In terms of a reviewing rubric, there are four things I’ll be looking at in all the textbooks I review for this blog series: organization, depth and breadth, readability, and comprehension. At first glance, Worlds of Music appears to skip around the world blithely. The chapters on Africa and North American blues are right next to each other but other than that, there doesn’t generally seem to be a topical or geographical organization. And there is a reason for this! In the Preface, Titon writes that the case study chapters can be read/taught in any order. He recommends that when leading a one semester or one quarter course, teachers choose four or five case studies to focus on; this does not cover the entire book, which includes nine case studies total. He also recommends that students read chapter 11 after the first case study (whichever it turns out to be). Chapter 11 discusses how to complete a fieldwork project, which is the main, semester-long undertaking suggested by this textbook. So overall, organization of the textbook is very flexible. Organization of the chapters tends to be chronological in the sense that more traditional and/or historical music is presented first and any mention of popular or contemporary music comes at the very end.
Worlds of Music aims at depth over breadth. While it does cover a significant portion of the globe, each author wrote about their own areas of research, included information and stories about their own teachers and experiences, and in doing so, tried to find representative examples. This works to a greater or lesser degree. Writing from this standpoint allows the authors to speak authoritatively on their subjects. It also somewhat narrows their view and can lead to misinterpretations on how popular or prevalent the music traditions actually are.
In terms of readability, the text for this version is clear but not always personal. It can come across as dry and not always engaging (although there are exceptions). When the authors do tell stories about their experiences or, more often, the experiences of their teachers and informants, the stories are sometimes separated from the regular body of text, both visually and in terms of writing style. This requires the reader to skip between very approachable ethnography and somewhat dense informational sections.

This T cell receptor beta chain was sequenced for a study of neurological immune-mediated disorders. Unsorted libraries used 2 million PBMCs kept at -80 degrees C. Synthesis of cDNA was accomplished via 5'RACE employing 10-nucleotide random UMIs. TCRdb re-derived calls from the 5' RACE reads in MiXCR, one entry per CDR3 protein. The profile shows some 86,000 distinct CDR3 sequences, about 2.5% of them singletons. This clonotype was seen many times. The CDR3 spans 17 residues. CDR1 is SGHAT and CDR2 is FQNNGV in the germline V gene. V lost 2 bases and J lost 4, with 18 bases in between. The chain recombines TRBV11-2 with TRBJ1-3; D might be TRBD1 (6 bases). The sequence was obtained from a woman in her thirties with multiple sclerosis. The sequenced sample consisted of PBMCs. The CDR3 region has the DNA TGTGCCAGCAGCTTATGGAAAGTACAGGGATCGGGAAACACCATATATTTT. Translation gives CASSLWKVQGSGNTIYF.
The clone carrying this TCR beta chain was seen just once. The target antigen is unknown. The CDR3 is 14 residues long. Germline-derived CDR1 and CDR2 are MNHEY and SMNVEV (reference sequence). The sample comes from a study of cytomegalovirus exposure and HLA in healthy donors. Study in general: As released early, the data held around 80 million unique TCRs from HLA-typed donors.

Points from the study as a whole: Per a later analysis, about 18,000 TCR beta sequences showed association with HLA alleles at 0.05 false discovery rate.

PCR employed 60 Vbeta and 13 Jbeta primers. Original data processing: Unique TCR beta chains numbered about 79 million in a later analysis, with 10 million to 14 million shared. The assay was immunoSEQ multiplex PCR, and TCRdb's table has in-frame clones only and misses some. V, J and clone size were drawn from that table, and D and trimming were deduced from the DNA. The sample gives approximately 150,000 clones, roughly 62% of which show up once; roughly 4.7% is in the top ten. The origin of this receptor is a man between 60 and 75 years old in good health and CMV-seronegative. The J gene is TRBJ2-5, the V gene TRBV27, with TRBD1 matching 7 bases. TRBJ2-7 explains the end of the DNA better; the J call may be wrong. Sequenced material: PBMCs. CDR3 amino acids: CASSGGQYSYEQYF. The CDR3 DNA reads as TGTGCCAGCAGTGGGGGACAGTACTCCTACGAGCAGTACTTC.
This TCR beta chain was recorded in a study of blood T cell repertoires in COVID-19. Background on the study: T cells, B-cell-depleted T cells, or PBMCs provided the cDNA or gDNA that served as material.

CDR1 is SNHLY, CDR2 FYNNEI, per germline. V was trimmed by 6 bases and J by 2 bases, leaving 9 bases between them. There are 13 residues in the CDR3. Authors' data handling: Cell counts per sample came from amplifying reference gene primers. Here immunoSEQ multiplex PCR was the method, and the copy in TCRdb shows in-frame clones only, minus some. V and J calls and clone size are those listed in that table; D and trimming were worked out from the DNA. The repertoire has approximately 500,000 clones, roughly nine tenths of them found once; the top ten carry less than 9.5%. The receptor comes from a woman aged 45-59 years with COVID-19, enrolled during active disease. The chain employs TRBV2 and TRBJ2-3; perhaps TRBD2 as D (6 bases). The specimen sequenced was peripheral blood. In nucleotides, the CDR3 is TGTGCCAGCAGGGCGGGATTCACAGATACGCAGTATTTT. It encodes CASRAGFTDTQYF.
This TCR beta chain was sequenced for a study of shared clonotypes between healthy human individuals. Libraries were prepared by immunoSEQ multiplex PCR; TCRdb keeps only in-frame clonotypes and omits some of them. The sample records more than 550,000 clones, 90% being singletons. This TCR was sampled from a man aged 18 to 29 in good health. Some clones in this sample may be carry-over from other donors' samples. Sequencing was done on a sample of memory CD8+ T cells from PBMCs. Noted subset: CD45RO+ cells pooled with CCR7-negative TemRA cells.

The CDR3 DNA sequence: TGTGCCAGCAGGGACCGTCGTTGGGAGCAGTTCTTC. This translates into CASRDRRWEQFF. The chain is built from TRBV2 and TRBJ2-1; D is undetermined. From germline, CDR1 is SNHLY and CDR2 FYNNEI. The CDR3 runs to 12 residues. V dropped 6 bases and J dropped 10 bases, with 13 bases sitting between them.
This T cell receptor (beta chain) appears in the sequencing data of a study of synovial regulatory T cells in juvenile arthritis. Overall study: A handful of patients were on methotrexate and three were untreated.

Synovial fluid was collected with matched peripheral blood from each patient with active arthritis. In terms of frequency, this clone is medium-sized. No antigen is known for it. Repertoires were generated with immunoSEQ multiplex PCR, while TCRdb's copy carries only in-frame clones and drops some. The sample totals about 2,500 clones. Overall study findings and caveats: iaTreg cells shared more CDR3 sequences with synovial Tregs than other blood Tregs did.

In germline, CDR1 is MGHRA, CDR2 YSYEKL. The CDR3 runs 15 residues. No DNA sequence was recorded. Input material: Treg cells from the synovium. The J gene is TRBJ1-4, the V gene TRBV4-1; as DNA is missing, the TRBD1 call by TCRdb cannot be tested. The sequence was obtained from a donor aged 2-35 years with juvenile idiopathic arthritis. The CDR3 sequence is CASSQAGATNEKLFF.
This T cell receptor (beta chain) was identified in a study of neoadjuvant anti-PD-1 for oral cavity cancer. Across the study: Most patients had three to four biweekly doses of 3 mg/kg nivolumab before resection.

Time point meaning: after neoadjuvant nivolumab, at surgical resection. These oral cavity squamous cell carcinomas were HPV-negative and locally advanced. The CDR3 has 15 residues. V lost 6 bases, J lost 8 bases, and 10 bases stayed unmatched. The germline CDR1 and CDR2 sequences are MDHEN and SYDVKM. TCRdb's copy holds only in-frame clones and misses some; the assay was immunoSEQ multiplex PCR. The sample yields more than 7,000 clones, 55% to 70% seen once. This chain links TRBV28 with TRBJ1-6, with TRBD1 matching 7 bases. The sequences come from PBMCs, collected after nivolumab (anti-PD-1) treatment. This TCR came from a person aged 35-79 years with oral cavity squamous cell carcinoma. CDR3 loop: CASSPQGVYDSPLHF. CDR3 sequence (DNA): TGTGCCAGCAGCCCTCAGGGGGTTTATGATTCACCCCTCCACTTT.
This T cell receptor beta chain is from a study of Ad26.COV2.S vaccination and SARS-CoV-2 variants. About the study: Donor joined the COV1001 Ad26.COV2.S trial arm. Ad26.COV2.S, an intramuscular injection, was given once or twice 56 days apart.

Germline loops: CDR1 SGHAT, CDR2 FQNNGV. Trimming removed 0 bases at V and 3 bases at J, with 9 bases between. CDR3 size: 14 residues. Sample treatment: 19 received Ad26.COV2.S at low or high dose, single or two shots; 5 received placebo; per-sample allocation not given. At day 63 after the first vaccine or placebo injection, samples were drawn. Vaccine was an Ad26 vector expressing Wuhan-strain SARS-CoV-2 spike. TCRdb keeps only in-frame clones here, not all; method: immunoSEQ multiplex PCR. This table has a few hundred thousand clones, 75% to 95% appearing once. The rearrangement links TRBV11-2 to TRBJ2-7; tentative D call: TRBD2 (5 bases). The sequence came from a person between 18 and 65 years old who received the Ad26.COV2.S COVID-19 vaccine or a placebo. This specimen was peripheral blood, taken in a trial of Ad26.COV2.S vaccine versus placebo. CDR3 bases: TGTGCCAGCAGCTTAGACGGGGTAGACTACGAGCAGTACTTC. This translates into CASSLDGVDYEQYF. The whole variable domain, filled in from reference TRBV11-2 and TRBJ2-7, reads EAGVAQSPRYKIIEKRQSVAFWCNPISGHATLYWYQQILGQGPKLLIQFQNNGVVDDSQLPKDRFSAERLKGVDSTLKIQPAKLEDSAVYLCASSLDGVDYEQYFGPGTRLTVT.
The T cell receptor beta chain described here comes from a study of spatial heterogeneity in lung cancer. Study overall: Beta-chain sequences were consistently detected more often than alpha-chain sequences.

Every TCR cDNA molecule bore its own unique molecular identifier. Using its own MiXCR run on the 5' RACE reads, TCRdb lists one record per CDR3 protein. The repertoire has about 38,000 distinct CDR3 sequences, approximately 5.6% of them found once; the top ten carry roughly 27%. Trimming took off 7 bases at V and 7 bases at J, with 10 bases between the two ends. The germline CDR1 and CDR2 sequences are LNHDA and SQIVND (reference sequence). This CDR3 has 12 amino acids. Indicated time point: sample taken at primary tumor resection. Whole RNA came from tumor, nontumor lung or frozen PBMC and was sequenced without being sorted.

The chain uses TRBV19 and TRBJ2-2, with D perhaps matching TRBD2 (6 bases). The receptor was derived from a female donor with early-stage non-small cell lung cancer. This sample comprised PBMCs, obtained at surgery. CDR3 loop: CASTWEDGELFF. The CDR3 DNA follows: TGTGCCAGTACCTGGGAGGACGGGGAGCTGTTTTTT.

I apply “comprehension” to the authors’ interest in student comprehension; in other words what in this textbook helps students to understand what the authors are talking about. Two main things stand out to me: maps and close listening guides. I will be the first to admit that geography is not my forte (bad ethno student!). I know that many places exist but when I try to mentally visualize a map, everything tends to get jumbled up (I can say with certainty that I’m not this bad). So I really appreciate maps, both for myself and for my students. Worlds of Music features two maps at the beginning of each chapter. The first shows the whole world and the second focuses in on the area covered in the chapter. This is a quick, easy, and redundant (in the good sense) way to reinforce spatial understanding. The close listening guides in this textbook are likewise very helpful. They include indications of when specific things are happening (e.g. when different instruments or voices enter, or when a particular vocabulary term or concept happens in the music). They also include lyrics, translations, and vocables where applicable, and some include commentary on what the singer or instrumentalist is doing and why they’re doing it.
Overall, this is a good if impersonal textbook. It gives students a wide variety of musical examples from around the world, provides a stable means of understanding where the musics come from and how to listen to them, and allows teachers to be flexible.